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Back You are here: Home Opinion Opinion Section Editorials Editorial: Wing Fling: Tolerance One Weekend A Year

Editorial: Wing Fling: Tolerance One Weekend A Year

By WILLARD KILLOUGH III
Managing Editor

Last week I wrote an editorial about the annual "Wing Fling" event held at the Carolina Beach Boardwalk. Since our Town's Land Use Plan and Master Plan strongly desire family-oriented businesses, activities and events, my statement was, "Is a 21 or older college-alcohol centric chicken wing cookout with bands confined in a small area by tall prison-like chain-link fencing and a port-a-john farm a "family-oriented" event?"
A representative of the UNCW fraternity that organizes the event responded to that editorial. (Her letter appears below...)
First, I can't think of another event in Carolina Beach that has to ask for "tolerance one weekend a year so we can continue to do good on many, many fronts."
However, I can appreciate the acknowledgement that tolerance is something this event is willing to ask for from the citizens.
Second, the statement, "The age restriction means that the event is not family-oriented" echoes the point of my previous editorial. It's not "family-oriented" and that is contrary to the core of long running revitalization efforts in our Central Business District.
Third, please read the editorial a second time. Because I can't believe you fully understood it - or amid criticism - emotion got the better of your intellect.
You wrote, "The Managing Editor in his editorial asked that the students consider focusing on a “true” charity event such as the Lo-Tide run. Does that mean that Mr. Killough does not consider the Katie B Hines Senior Center a deserving charity?"
"Wrong" does not adequately describe your description of the clear meaning contained in my editorial.
Here's what I wrote, "And that's not to say such an event is a bad idea. It's an excellent idea if held at the appropriate location or venue. But introducing business students to the wonderful world of event organizing by means of beer, bands, and wings is a little sketchy to say the least. How about calling upon those students to focus on a true charity event such as the annual Lo-Tide run for cancer or some other event that is more focused on a broader participation group than those wanting to suck down beer and spicy chicken and don't drive to the event because one of the attractions is drinking lots of beer. This is the only event this Town permits on public property where one of the reassuring points is to set up contract rates with cab companies because they know their patrons will be too drunk to drive."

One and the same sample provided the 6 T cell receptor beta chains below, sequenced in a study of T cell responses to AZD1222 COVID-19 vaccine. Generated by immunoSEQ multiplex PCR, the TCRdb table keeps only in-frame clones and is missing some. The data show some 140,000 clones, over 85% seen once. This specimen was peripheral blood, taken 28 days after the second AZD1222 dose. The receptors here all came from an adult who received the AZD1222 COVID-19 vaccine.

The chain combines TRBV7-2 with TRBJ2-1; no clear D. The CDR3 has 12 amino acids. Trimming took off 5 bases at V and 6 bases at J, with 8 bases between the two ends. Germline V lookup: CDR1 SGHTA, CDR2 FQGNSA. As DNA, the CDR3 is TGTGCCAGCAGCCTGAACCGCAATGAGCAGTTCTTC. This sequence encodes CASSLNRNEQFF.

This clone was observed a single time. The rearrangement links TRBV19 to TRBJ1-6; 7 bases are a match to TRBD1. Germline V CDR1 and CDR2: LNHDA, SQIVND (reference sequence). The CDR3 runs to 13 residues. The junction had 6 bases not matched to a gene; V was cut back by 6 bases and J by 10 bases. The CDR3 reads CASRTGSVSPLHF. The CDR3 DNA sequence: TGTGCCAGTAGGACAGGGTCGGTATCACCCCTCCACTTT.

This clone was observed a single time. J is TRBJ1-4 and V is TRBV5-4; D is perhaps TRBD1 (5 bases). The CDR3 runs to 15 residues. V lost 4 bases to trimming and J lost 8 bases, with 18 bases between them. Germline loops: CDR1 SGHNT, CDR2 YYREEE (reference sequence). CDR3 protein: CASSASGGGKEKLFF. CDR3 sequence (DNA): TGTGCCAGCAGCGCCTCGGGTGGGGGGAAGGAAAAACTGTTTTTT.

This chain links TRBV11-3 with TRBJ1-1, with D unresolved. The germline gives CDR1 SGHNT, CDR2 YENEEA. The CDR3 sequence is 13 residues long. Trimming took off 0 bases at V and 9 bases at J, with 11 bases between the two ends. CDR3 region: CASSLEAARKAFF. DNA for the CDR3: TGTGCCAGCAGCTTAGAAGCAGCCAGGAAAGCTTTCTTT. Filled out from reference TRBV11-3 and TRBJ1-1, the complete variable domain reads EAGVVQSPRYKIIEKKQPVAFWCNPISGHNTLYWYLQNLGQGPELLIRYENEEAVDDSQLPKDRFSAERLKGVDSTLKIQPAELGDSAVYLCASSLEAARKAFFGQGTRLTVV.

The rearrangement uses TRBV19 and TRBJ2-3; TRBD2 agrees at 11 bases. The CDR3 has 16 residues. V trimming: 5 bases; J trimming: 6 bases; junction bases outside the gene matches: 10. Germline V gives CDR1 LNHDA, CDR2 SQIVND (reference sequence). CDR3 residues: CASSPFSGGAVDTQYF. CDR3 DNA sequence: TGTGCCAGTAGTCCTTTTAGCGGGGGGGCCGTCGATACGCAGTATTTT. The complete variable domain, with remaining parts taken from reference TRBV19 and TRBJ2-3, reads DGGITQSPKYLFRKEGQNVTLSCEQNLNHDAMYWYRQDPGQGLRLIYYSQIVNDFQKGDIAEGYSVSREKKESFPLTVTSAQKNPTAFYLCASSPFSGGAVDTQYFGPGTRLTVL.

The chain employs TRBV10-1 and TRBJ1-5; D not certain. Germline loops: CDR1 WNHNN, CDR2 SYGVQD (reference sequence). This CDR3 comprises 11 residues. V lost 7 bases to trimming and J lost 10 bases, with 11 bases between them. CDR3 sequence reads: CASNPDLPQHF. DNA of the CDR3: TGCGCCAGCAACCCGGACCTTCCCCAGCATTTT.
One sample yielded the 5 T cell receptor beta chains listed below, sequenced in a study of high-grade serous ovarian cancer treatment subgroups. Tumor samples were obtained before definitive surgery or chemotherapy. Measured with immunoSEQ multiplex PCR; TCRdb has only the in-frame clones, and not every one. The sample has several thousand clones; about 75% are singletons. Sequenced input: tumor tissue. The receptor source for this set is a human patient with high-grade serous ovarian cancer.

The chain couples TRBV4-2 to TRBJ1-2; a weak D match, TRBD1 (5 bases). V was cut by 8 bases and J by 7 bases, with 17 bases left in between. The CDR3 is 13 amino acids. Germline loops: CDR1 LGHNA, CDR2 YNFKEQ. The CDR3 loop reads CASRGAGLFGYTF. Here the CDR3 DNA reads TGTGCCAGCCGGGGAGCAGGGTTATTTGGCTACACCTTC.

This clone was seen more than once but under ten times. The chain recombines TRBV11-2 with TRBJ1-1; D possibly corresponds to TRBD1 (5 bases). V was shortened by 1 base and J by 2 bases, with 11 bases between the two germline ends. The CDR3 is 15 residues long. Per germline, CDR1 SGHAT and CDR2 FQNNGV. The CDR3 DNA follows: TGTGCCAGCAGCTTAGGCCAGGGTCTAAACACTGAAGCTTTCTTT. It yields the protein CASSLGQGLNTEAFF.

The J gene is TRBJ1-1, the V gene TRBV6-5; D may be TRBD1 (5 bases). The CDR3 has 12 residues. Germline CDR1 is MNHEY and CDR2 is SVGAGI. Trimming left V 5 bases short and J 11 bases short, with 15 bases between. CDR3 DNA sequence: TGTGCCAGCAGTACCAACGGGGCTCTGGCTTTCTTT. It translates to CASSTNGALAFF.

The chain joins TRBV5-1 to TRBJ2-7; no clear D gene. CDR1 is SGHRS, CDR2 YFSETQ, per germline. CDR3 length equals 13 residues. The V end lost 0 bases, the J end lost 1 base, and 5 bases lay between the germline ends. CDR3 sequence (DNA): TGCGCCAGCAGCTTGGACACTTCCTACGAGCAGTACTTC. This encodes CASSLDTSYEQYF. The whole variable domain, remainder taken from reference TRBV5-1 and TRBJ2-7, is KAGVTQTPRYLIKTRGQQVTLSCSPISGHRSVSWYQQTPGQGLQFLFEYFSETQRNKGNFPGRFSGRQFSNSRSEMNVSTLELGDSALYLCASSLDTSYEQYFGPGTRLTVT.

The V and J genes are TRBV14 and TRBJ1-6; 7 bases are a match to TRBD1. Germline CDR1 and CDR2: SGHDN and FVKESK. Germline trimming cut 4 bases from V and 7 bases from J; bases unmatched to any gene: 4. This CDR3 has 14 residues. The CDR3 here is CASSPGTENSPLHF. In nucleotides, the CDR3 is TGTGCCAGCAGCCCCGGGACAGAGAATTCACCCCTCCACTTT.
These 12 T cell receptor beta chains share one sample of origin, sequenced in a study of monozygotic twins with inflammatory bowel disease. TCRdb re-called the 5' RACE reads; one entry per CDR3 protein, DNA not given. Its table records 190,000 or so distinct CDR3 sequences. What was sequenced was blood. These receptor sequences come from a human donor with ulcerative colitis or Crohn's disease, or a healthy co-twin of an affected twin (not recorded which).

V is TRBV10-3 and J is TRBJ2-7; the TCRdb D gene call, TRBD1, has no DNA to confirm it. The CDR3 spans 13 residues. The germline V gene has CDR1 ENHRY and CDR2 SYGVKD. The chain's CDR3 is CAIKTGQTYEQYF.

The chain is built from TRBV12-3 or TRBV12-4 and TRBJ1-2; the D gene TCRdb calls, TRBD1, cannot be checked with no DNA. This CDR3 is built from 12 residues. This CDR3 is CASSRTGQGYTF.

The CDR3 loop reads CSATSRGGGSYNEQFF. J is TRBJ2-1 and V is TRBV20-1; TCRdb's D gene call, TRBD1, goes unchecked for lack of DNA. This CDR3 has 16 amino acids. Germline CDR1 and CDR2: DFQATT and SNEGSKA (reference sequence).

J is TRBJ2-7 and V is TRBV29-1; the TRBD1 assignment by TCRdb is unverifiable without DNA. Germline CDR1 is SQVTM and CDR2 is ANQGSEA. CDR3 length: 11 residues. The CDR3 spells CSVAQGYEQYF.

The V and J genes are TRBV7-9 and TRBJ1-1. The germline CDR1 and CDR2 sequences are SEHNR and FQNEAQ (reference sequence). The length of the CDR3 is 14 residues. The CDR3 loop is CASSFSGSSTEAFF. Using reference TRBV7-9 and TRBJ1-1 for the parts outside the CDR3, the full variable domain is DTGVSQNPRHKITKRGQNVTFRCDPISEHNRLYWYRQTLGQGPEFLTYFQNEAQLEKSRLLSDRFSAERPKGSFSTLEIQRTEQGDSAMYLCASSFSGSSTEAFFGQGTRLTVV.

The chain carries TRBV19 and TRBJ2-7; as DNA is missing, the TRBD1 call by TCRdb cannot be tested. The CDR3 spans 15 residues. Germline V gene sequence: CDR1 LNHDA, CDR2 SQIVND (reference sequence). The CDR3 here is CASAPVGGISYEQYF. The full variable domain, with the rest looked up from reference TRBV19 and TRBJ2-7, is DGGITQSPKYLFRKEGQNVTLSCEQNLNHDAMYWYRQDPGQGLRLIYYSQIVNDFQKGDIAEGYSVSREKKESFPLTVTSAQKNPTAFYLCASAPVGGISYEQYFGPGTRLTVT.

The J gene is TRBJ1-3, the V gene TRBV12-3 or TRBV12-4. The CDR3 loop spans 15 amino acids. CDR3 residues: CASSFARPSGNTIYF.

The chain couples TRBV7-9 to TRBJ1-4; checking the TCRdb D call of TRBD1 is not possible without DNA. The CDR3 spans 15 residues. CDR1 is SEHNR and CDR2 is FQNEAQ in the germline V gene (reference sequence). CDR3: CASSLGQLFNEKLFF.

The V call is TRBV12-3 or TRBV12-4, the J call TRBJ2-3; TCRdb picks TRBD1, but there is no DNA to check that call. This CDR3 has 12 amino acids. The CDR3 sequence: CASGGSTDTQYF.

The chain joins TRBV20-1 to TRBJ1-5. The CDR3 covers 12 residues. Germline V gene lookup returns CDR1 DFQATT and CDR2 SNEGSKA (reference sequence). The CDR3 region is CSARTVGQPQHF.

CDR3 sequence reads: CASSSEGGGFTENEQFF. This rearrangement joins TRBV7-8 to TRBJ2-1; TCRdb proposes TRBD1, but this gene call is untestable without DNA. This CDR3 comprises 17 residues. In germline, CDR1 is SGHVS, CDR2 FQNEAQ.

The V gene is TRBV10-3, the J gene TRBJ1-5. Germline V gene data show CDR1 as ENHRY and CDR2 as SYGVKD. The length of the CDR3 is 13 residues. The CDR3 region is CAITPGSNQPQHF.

287 words later, my editorial in question stated, "The question becomes, what is our community getting out of this endeavor? They gave around $4,000 to the senior center one year. Maybe that charitable pay-off warrants permitting the event."
It was clear to me the first statement was a recommendation to try organizing an event such as the Lo-Tide Run for cancer rather than an alcohol centric college 21 or older beer and wing party. And 287 words later, I mentioned their donation to a local non-profit.
The latter point being, they give a little to a charity in order to hold the event and without that donation, it's unlikely they would get Council's permission. That's in fact one of the deciding factors our elected leaders used when first approving this event - be sure to spread the money around.
To answer the letter writer's question, YES, Mr. Killough does consider the Katie B. Hines Senior Center a deserving charity. In fact, the thought never crossed my mind as to whether or not they are deserving. This newspaper has always devoted ample space and coverage for the senior center for far more years than this event has been in existence. So I'm quite sure we've donated on a regular basis. But that was not an issue raised by my editorial.
As for Danny at the Fat Pelican, he approached me at the grocery store the other day and said it was only a few people that caused problems and that the majority of event patrons were good customers.
At the end of the day, it doesn't matter what "Mr. Killough" thinks. It's public opinion regarding the judgment of the Town Council to permit various events to take place in a town that desires to be "family-oriented." Leaders will be weighed and measured by their constituents based on such decisions. Hopefully it will be a bright sunny day and everything will go off without a hitch.